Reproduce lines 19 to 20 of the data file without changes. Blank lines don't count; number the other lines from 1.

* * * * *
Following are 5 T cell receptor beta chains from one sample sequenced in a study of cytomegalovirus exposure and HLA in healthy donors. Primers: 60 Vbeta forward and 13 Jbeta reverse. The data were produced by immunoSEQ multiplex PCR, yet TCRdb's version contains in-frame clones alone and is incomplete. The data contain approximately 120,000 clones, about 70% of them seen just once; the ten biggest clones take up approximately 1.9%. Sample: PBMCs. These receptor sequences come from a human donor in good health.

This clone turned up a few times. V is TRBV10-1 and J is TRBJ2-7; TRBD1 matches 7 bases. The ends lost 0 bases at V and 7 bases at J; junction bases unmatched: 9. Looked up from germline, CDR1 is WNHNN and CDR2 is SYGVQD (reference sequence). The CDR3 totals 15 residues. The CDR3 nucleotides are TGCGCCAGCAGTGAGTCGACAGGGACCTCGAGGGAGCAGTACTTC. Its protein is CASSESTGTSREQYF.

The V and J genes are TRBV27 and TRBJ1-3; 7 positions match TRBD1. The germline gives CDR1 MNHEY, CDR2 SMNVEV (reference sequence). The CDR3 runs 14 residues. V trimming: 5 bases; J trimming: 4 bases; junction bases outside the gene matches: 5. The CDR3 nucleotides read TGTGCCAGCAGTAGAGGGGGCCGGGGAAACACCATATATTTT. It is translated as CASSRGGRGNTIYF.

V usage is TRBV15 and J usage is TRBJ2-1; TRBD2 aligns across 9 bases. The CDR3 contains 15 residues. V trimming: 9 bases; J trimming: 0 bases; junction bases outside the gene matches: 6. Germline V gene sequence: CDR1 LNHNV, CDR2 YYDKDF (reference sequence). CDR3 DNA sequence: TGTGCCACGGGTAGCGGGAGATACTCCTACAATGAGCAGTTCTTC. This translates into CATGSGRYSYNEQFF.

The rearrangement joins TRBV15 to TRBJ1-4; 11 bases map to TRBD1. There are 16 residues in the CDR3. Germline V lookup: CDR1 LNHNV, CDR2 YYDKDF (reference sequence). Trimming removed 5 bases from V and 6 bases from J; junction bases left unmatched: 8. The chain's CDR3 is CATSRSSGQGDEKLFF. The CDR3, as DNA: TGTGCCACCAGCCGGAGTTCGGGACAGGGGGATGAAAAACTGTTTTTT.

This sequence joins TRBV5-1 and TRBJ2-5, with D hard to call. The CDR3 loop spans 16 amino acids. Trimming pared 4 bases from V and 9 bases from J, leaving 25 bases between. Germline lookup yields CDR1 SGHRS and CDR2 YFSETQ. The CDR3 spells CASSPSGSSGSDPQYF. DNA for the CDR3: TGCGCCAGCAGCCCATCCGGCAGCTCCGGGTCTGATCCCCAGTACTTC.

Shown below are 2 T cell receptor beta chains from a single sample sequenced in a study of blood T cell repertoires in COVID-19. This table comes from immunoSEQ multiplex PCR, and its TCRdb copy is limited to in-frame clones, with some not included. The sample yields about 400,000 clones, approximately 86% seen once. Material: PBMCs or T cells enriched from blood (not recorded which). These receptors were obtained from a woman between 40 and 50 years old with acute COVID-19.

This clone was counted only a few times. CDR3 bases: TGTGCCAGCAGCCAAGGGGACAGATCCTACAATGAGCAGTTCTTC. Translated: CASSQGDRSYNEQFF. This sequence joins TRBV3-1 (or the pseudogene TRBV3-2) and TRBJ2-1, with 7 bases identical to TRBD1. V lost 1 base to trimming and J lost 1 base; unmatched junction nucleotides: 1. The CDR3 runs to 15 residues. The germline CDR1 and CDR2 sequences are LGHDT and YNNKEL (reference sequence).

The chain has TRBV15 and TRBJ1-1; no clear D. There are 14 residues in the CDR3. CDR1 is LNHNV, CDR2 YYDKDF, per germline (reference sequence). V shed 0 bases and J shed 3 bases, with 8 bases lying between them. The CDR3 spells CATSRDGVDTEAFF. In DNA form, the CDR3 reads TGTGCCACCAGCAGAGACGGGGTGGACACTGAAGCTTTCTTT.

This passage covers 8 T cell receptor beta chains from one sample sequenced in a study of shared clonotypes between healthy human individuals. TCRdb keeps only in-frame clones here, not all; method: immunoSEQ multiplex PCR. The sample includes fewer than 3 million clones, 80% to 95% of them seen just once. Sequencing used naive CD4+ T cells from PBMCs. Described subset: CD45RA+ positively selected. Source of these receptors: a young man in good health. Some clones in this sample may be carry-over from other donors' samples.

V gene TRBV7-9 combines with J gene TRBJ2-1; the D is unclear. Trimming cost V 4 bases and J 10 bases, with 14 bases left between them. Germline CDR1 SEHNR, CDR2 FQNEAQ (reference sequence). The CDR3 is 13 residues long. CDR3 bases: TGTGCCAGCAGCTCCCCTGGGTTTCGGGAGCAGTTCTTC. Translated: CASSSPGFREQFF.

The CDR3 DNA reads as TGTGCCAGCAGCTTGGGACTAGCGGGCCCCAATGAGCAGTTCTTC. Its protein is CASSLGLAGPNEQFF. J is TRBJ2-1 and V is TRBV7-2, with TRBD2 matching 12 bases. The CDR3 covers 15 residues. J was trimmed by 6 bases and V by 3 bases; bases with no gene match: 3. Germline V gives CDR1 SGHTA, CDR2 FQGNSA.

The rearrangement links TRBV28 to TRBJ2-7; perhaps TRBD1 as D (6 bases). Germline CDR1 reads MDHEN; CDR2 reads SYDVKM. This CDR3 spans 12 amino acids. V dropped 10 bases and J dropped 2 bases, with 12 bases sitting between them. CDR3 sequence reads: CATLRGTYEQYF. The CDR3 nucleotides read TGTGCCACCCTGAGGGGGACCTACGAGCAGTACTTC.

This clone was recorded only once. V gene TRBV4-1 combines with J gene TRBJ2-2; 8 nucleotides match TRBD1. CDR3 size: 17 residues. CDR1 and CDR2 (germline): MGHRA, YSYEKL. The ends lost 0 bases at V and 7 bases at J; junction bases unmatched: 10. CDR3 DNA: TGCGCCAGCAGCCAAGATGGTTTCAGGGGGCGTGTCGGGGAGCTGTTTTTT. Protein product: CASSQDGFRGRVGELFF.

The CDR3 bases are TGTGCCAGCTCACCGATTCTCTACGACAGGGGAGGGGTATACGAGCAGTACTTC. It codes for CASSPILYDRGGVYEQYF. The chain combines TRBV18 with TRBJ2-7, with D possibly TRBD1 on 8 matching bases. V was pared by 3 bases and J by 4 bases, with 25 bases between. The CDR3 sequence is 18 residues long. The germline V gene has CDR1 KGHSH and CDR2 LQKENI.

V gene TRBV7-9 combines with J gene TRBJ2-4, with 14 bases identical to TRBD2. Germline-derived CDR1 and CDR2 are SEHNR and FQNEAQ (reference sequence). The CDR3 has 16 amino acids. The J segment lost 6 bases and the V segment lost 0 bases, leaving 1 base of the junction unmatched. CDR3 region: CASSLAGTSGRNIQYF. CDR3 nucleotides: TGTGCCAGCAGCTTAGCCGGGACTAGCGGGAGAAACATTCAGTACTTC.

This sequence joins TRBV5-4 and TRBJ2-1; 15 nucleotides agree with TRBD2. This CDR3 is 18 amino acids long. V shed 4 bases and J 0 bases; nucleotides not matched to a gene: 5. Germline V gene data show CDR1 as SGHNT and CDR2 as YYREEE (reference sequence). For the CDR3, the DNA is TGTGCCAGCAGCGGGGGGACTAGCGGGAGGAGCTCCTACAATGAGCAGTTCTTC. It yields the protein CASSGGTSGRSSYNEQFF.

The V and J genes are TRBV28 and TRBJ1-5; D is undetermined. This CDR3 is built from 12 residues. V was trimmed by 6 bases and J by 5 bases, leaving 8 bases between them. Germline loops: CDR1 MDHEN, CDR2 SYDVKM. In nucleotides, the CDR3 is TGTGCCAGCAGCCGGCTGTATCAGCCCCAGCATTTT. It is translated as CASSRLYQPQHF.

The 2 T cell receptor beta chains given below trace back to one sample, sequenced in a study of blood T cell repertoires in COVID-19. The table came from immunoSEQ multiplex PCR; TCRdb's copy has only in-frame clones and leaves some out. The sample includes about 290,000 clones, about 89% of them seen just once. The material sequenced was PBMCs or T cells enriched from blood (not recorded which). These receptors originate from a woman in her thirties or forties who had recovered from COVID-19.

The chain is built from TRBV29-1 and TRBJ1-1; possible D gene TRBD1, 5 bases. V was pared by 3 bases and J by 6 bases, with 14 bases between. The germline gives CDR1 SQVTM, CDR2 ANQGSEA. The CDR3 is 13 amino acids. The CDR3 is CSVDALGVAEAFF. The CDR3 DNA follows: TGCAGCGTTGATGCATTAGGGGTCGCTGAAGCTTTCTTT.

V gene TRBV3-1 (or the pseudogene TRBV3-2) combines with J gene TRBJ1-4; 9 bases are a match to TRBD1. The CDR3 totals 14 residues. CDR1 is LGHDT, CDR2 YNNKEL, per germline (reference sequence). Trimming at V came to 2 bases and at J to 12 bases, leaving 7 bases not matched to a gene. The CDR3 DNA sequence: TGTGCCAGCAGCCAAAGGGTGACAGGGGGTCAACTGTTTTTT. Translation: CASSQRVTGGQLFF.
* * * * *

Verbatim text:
The 2 T cell receptor beta chains given below trace back to one sample, sequenced in a study of blood T cell repertoires in COVID-19. The table came from immunoSEQ multiplex PCR; TCRdb's copy has only in-frame clones and leaves some out. The sample includes about 290,000 clones, about 89% of them seen just once. The material sequenced was PBMCs or T cells enriched from blood (not recorded which). These receptors originate from a woman in her thirties or forties who had recovered from COVID-19.

The chain is built from TRBV29-1 and TRBJ1-1; possible D gene TRBD1, 5 bases. V was pared by 3 bases and J by 6 bases, with 14 bases between. The germline gives CDR1 SQVTM, CDR2 ANQGSEA. The CDR3 is 13 amino acids. The CDR3 is CSVDALGVAEAFF. The CDR3 DNA follows: TGCAGCGTTGATGCATTAGGGGTCGCTGAAGCTTTCTTT.